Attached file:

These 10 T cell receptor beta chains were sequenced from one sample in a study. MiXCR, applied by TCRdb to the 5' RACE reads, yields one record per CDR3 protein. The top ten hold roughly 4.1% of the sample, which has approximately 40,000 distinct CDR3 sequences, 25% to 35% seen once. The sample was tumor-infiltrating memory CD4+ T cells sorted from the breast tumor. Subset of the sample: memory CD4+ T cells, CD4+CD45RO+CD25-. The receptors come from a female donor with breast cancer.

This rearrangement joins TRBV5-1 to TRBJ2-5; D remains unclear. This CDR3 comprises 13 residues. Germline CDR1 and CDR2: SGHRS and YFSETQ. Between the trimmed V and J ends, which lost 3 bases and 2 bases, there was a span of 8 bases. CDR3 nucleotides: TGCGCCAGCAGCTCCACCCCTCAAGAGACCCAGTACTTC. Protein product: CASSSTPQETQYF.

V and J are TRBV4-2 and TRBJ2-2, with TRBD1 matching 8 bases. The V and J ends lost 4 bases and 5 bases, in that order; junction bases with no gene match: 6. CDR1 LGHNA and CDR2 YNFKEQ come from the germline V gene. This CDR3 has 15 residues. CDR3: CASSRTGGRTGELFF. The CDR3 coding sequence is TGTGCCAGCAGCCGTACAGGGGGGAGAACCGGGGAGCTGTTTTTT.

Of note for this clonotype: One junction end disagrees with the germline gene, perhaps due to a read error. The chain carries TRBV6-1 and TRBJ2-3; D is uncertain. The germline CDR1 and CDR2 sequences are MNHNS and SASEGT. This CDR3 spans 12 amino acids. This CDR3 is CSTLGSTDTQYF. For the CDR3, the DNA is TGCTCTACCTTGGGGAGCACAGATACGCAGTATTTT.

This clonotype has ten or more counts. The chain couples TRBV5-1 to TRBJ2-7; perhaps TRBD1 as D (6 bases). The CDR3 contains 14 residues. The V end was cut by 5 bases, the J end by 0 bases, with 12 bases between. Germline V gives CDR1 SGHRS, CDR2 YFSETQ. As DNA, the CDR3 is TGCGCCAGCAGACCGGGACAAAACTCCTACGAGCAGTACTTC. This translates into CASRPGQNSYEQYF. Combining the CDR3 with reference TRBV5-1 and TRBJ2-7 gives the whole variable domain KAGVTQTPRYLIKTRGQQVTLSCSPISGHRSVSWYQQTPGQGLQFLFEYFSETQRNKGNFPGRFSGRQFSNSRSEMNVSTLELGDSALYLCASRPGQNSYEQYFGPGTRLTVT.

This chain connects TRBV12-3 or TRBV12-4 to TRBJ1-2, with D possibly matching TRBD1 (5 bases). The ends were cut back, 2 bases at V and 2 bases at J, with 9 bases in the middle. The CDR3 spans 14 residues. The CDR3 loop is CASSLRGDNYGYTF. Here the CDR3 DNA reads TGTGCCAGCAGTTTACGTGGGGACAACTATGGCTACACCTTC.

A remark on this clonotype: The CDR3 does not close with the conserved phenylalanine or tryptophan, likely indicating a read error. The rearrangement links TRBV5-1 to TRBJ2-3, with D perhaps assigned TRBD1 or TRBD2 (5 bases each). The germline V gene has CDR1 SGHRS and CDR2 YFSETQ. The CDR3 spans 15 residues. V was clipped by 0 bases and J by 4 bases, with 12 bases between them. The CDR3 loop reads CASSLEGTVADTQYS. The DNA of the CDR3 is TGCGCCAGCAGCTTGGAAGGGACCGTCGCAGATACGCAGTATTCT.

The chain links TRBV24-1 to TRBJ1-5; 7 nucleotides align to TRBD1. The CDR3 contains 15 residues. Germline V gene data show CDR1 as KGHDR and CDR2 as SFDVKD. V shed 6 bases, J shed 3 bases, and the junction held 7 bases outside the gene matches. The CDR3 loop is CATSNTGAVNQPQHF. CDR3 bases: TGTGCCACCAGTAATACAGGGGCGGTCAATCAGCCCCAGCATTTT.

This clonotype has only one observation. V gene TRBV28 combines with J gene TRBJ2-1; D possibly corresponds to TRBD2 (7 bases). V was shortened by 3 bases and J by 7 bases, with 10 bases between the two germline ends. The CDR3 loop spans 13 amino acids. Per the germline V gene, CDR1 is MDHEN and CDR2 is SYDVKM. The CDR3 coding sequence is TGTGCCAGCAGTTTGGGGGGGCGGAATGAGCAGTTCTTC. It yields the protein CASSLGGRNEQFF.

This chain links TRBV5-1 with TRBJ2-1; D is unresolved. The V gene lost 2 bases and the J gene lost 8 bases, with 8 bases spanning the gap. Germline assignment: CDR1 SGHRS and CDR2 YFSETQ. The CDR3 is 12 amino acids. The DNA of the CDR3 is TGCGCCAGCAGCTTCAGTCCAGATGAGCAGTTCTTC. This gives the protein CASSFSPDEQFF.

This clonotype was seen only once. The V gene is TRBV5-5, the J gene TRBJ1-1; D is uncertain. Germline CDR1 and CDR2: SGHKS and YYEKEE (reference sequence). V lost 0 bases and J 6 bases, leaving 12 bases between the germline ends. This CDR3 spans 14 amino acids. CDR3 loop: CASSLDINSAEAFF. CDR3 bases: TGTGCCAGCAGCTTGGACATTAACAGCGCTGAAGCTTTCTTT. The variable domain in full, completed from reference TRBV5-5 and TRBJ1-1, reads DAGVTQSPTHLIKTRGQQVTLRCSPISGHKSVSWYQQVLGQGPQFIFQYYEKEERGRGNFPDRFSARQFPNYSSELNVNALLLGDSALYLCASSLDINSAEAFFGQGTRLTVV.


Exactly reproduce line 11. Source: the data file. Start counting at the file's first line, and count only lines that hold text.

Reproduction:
This clonotype was seen only once. The V gene is TRBV5-5, the J gene TRBJ1-1; D is uncertain. Germline CDR1 and CDR2: SGHKS and YYEKEE (reference sequence). V lost 0 bases and J 6 bases, leaving 12 bases between the germline ends. This CDR3 spans 14 amino acids. CDR3 loop: CASSLDINSAEAFF. CDR3 bases: TGTGCCAGCAGCTTGGACATTAACAGCGCTGAAGCTTTCTTT. The variable domain in full, completed from reference TRBV5-5 and TRBJ1-1, reads DAGVTQSPTHLIKTRGQQVTLRCSPISGHKSVSWYQQVLGQGPQFIFQYYEKEERGRGNFPDRFSARQFPNYSSELNVNALLLGDSALYLCASSLDINSAEAFFGQGTRLTVV.